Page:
The fortunes of Newcastle’s Quayside have always been cyclical. Centuries of maritime history shaped the city and the Tyne and its shores are often seen as the last piece in the city’s regeneration jigsaw.
The Quayside is now enjoying what many consider to be its third phase of revival with the latest wave of regeneration, with the Live Theatre being granted permission for its new building.
In the 80s and 90s, the Newcastle side saw massive redevelopment with the city’s leisure industry fuelling the revival with bars and restaurants taking up residence on the Quayside in many of its historic buildings.
Come the 90s and early noughties and it was Gateshead’s turn to undergo the transformation with the Sage, Baltic and Millennium bridge all taking shape on the other side of the river.
Now the time is ripe for Newcastle to again enjoy another raft of redevelopment. Jim Berne’s multi-million plans for the Live Theatre together with other activity on the Quayside are renewing interest and excitement in the area as a crucial destination within the city.
Of late, the city’s leisure trail had changed direction away from the Quayside to what is dubbed the platinum strip up Dean Street and Grey Street – but fuelled by a growing number of top class restaurants on and around the Quayside in Broad Chare, Cafe 21, House of Tides and others the wave has shifted again. This time round, I’m confident that all areas will continue to thrive as the town is big enough for both to do well.
Major efforts have been channelled into infusing new life into the Quayside and making it a destination worthy of its place as a European regional capital. As well as the physical redevelopment of buildings which is starting again, efforts are being channelled into bringing the place to life and signposting it across the city. We’ve just secured permission to allow businesses to open pavement cafes over the summer, this will give the area a continental feel with alfresco dining, an ideal accompaniment to the Newcastle City Marina which attracts visiting yachts from all over the UK and Europe.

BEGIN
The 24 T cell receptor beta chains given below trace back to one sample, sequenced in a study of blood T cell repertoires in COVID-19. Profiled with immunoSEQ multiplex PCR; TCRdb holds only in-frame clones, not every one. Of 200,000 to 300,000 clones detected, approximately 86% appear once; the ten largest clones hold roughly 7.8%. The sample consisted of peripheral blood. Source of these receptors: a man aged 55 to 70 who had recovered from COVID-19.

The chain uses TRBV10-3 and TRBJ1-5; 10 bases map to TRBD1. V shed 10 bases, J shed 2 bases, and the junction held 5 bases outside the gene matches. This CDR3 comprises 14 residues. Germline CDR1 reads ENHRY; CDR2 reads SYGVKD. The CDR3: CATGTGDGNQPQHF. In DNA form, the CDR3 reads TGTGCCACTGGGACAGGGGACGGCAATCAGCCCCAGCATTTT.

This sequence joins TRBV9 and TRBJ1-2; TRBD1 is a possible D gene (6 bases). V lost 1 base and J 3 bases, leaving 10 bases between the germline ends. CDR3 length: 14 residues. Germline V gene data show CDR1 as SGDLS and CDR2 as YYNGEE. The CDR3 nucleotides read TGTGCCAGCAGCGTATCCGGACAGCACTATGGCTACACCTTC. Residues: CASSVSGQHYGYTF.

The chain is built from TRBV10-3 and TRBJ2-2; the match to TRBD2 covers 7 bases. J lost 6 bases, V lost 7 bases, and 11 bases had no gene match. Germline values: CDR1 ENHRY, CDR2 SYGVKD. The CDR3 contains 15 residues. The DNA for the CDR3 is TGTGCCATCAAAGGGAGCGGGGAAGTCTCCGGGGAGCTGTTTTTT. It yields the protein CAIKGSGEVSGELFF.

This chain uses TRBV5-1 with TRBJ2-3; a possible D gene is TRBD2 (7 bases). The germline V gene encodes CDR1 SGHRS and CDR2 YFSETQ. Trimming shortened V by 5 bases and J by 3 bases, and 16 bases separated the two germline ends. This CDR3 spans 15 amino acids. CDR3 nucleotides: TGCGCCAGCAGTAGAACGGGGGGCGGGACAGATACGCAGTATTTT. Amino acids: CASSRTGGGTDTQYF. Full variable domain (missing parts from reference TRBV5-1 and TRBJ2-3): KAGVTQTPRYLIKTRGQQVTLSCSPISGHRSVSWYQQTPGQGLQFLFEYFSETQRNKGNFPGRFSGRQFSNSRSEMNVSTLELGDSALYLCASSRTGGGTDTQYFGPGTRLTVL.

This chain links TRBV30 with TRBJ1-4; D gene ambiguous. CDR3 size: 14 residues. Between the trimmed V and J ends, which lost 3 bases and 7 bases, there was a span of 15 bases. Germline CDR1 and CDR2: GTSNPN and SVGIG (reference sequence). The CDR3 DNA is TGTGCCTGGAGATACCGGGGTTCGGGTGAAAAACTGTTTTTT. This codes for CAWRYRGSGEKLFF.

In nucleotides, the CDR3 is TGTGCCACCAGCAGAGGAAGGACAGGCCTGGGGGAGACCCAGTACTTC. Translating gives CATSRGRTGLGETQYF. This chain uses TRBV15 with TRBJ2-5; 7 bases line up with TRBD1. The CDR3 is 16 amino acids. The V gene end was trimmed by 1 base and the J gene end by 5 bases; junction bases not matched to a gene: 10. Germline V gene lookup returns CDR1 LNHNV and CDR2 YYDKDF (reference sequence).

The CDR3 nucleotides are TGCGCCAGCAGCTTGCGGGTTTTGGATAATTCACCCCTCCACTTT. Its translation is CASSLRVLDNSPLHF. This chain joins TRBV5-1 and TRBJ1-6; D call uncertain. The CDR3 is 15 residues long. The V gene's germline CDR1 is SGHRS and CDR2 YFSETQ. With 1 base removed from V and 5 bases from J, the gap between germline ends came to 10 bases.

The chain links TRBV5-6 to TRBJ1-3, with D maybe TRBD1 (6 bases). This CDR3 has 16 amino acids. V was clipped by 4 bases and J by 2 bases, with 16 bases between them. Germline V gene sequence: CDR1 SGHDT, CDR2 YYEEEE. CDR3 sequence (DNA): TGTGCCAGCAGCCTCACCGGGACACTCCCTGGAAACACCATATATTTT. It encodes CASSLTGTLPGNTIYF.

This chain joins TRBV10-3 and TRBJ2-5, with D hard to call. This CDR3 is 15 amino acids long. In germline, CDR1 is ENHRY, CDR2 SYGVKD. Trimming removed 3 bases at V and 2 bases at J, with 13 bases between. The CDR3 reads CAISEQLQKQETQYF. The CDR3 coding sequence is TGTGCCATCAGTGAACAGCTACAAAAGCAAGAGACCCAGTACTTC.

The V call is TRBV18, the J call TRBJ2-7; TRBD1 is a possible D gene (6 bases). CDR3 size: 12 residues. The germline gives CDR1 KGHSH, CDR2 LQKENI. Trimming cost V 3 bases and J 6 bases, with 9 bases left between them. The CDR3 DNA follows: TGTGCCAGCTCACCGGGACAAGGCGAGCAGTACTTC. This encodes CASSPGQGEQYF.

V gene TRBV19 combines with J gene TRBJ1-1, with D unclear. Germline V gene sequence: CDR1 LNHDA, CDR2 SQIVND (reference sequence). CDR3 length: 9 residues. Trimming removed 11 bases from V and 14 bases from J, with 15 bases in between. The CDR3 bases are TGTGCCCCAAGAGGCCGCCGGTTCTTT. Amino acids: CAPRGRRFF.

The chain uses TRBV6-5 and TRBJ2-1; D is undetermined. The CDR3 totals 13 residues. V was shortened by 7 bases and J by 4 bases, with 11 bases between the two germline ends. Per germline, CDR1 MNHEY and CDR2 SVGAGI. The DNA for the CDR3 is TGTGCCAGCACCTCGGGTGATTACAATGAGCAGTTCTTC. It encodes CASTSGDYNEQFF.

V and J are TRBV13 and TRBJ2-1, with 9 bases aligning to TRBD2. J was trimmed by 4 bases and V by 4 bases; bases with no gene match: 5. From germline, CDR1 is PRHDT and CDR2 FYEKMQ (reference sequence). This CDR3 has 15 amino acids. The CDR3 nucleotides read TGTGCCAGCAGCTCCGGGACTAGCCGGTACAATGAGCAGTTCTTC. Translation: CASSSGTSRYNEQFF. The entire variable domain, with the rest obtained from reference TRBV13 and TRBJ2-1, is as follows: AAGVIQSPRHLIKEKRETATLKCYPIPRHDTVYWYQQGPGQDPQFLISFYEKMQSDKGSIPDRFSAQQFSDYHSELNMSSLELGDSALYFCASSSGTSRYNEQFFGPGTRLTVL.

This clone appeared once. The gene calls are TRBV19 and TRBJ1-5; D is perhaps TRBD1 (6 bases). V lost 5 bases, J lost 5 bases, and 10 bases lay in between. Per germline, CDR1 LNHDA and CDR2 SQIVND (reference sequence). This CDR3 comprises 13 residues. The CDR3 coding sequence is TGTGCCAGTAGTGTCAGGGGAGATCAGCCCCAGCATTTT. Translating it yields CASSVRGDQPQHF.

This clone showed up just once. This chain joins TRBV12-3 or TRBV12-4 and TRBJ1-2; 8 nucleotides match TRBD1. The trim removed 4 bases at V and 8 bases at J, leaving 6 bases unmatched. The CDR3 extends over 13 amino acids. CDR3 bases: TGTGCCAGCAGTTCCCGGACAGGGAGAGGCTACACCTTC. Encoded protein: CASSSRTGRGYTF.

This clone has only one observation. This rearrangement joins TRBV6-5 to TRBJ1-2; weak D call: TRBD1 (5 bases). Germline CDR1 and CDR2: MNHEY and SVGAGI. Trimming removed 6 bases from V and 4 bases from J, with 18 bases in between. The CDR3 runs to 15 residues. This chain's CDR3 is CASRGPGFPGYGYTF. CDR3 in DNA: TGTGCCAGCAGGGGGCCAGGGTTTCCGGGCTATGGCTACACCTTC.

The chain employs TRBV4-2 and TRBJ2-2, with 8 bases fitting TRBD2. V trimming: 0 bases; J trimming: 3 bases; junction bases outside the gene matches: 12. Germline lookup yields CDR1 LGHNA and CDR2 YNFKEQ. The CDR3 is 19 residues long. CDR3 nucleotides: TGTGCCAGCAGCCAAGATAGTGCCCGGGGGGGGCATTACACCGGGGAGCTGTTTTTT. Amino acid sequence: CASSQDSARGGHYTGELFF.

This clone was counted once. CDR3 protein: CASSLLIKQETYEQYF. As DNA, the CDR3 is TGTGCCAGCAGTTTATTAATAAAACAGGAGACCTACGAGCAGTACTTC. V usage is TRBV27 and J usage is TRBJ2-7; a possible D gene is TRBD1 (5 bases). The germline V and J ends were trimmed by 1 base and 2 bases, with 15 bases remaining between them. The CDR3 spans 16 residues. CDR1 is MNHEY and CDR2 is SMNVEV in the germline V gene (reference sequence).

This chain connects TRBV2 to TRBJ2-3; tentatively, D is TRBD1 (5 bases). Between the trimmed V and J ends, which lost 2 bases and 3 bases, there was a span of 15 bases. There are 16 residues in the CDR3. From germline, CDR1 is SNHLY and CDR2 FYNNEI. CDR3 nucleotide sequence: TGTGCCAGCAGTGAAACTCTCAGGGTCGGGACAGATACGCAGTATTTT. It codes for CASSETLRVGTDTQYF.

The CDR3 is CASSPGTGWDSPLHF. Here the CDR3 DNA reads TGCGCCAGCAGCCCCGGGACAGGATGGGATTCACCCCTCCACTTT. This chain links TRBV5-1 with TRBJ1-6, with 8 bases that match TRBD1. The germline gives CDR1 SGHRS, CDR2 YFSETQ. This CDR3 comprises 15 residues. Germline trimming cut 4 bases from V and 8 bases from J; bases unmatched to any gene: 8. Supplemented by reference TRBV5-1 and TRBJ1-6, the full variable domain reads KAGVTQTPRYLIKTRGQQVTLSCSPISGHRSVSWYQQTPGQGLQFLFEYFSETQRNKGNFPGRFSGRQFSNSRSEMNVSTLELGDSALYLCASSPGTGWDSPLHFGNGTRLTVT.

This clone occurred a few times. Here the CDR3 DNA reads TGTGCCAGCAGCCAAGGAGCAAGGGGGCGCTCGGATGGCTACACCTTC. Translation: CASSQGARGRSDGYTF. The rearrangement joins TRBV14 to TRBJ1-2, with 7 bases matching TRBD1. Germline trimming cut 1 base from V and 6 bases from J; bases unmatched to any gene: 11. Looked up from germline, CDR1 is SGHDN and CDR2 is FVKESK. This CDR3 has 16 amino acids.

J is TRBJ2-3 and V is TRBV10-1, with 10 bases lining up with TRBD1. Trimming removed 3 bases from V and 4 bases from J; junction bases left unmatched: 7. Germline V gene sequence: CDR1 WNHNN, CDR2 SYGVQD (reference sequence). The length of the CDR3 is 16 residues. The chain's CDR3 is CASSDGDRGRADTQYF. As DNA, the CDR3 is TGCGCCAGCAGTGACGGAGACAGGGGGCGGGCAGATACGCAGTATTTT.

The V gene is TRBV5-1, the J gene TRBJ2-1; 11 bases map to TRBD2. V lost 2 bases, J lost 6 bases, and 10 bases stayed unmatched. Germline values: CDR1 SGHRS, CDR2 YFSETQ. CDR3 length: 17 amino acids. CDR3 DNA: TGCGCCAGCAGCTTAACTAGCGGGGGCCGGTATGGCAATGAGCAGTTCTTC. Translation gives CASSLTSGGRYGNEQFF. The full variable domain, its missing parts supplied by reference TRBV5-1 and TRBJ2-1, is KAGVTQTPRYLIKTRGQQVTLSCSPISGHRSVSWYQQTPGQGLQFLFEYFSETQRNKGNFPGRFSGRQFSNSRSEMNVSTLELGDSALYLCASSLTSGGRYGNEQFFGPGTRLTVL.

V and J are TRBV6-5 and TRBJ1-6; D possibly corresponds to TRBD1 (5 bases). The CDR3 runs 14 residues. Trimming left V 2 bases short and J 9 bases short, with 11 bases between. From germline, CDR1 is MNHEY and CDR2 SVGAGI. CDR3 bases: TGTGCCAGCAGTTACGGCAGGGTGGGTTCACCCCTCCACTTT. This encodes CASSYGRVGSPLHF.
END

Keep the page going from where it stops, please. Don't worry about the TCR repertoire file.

NE1’s Quayside Seaside, pop up beach is also incredibly popular and a great way to attract tourists and city workers as well as a great device for giving the city a national profile, with numerous photos and stories on the pop up beach appearing in the national press.
The Sunday market is another valuable attraction and one that has been completely reinvigorated securing a well earned placed as a firm fixture on the Quayside tourist trail. Gone are the days when the weekly Quayside market was a single burger van and white sock salesmen, now it is a welcome tourist attraction with good quality food stores from all over the world, artisan jewellery and a healthy mix of art and other stalls.
What the marina, market and pavement cafes all do is support the significant upturn in the Quayside’s fortunes and make it stronger and more capable of withstanding any future swings in fickle fashions.
Creating a waterfront that is a match for any of our European regional capital competitors, such as Copenhagen, Hamburg and the like has been achieved and we’re determined to invest to ensure that it maintains and strengthens this position.
There is obviously still work to be done to tackle the empty buildings and vacant units but we’re moving in the right direction.